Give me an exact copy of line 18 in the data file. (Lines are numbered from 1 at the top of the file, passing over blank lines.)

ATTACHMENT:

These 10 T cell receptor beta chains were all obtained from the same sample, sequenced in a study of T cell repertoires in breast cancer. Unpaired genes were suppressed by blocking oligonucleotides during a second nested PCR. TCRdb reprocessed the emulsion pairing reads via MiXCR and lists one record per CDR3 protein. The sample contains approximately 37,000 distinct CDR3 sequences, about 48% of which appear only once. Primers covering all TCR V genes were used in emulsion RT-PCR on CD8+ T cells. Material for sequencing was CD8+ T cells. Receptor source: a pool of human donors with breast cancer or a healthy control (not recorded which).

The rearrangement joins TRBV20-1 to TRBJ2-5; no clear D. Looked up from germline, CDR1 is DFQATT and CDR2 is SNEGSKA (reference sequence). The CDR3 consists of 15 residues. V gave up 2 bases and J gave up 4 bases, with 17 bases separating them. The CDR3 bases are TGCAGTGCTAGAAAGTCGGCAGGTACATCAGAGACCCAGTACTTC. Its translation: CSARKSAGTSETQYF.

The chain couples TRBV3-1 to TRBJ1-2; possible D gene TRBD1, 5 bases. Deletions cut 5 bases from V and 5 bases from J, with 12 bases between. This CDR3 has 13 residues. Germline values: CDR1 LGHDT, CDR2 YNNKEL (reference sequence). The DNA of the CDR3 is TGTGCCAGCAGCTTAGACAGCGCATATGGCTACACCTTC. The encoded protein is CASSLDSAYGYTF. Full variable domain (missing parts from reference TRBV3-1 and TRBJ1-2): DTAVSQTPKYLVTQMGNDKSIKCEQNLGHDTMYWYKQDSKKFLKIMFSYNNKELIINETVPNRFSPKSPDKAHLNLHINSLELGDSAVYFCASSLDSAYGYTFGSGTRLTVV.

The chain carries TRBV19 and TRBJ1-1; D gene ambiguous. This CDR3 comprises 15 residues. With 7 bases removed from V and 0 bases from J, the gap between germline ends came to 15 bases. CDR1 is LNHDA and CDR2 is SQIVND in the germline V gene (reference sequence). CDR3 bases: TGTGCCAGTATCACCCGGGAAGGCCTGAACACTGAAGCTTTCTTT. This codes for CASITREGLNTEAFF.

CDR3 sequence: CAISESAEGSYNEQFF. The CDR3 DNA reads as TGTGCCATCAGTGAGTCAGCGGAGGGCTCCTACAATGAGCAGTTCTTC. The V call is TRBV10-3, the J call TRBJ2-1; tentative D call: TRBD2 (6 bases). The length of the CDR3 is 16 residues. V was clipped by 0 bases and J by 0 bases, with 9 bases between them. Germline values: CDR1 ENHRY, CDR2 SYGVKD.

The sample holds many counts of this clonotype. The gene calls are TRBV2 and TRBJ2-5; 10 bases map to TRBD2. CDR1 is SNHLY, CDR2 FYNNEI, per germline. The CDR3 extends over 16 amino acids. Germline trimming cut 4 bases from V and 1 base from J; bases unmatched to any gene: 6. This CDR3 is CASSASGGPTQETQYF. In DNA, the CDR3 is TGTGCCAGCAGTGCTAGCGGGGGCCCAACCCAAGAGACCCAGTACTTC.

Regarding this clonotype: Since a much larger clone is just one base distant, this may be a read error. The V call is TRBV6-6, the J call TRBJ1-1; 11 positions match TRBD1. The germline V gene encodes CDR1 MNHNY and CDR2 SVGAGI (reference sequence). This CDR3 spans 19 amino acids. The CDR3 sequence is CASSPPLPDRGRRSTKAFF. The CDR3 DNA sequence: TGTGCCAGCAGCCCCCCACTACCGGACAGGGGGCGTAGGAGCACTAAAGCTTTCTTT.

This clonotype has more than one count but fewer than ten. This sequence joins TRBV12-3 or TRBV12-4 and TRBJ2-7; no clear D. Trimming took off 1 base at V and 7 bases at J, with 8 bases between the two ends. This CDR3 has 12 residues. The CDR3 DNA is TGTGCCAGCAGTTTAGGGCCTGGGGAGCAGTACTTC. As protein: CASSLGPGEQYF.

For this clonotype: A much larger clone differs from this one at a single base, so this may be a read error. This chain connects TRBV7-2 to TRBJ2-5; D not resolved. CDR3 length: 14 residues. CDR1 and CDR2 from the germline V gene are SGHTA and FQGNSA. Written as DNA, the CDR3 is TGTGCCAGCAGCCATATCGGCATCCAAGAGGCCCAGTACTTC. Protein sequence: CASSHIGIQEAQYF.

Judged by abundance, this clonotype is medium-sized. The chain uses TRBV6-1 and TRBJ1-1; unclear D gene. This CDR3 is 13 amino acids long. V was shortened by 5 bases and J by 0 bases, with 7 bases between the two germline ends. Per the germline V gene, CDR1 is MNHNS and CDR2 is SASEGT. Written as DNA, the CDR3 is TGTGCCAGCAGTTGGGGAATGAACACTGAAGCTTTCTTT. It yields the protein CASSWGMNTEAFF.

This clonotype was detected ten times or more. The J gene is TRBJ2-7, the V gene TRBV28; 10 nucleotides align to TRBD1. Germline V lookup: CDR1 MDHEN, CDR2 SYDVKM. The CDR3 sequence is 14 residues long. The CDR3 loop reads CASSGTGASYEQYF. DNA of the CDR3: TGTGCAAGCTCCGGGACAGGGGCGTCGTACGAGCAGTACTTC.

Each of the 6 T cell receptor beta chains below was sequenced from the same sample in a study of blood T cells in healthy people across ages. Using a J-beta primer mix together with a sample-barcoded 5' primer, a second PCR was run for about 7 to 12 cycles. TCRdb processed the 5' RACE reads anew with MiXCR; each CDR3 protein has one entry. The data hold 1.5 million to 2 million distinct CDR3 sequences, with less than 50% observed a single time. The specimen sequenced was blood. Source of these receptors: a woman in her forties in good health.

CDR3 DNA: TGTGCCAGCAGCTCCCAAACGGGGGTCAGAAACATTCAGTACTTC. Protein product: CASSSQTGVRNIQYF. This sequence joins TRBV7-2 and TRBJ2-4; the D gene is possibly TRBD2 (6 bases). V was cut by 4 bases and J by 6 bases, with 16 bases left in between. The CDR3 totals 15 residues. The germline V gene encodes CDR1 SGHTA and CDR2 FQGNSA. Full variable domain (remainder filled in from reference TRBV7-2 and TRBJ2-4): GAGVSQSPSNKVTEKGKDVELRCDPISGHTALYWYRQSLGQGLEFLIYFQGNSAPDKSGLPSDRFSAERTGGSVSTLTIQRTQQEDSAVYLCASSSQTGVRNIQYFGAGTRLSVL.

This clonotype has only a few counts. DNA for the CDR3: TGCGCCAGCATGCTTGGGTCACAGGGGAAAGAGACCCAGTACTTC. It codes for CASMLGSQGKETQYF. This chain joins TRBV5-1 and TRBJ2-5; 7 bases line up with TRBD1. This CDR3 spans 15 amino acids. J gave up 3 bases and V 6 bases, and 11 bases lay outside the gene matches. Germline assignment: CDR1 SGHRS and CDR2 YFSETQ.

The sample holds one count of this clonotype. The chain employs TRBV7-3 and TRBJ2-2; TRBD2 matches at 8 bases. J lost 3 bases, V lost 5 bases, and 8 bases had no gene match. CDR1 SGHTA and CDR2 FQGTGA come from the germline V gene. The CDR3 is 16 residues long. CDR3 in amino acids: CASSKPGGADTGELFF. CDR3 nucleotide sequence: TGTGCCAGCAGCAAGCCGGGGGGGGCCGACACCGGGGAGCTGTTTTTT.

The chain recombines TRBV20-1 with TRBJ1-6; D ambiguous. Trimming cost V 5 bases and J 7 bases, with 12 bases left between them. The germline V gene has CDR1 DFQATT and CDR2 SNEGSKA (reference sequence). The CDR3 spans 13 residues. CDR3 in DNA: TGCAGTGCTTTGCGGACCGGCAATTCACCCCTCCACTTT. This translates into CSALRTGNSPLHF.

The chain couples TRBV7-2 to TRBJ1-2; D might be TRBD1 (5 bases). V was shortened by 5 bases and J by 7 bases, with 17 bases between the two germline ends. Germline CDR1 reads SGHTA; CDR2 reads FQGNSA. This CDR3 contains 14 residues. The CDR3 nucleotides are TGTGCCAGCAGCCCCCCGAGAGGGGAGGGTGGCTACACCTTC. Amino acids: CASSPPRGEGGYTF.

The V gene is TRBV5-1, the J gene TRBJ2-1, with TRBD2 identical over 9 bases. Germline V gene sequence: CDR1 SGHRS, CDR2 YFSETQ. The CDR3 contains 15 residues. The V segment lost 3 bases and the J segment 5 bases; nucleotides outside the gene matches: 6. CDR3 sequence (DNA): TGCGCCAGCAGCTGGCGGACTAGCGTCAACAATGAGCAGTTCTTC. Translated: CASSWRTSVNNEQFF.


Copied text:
The V gene is TRBV5-1, the J gene TRBJ2-1, with TRBD2 identical over 9 bases. Germline V gene sequence: CDR1 SGHRS, CDR2 YFSETQ. The CDR3 contains 15 residues. The V segment lost 3 bases and the J segment 5 bases; nucleotides outside the gene matches: 6. CDR3 sequence (DNA): TGCGCCAGCAGCTGGCGGACTAGCGTCAACAATGAGCAGTTCTTC. Translated: CASSWRTSVNNEQFF.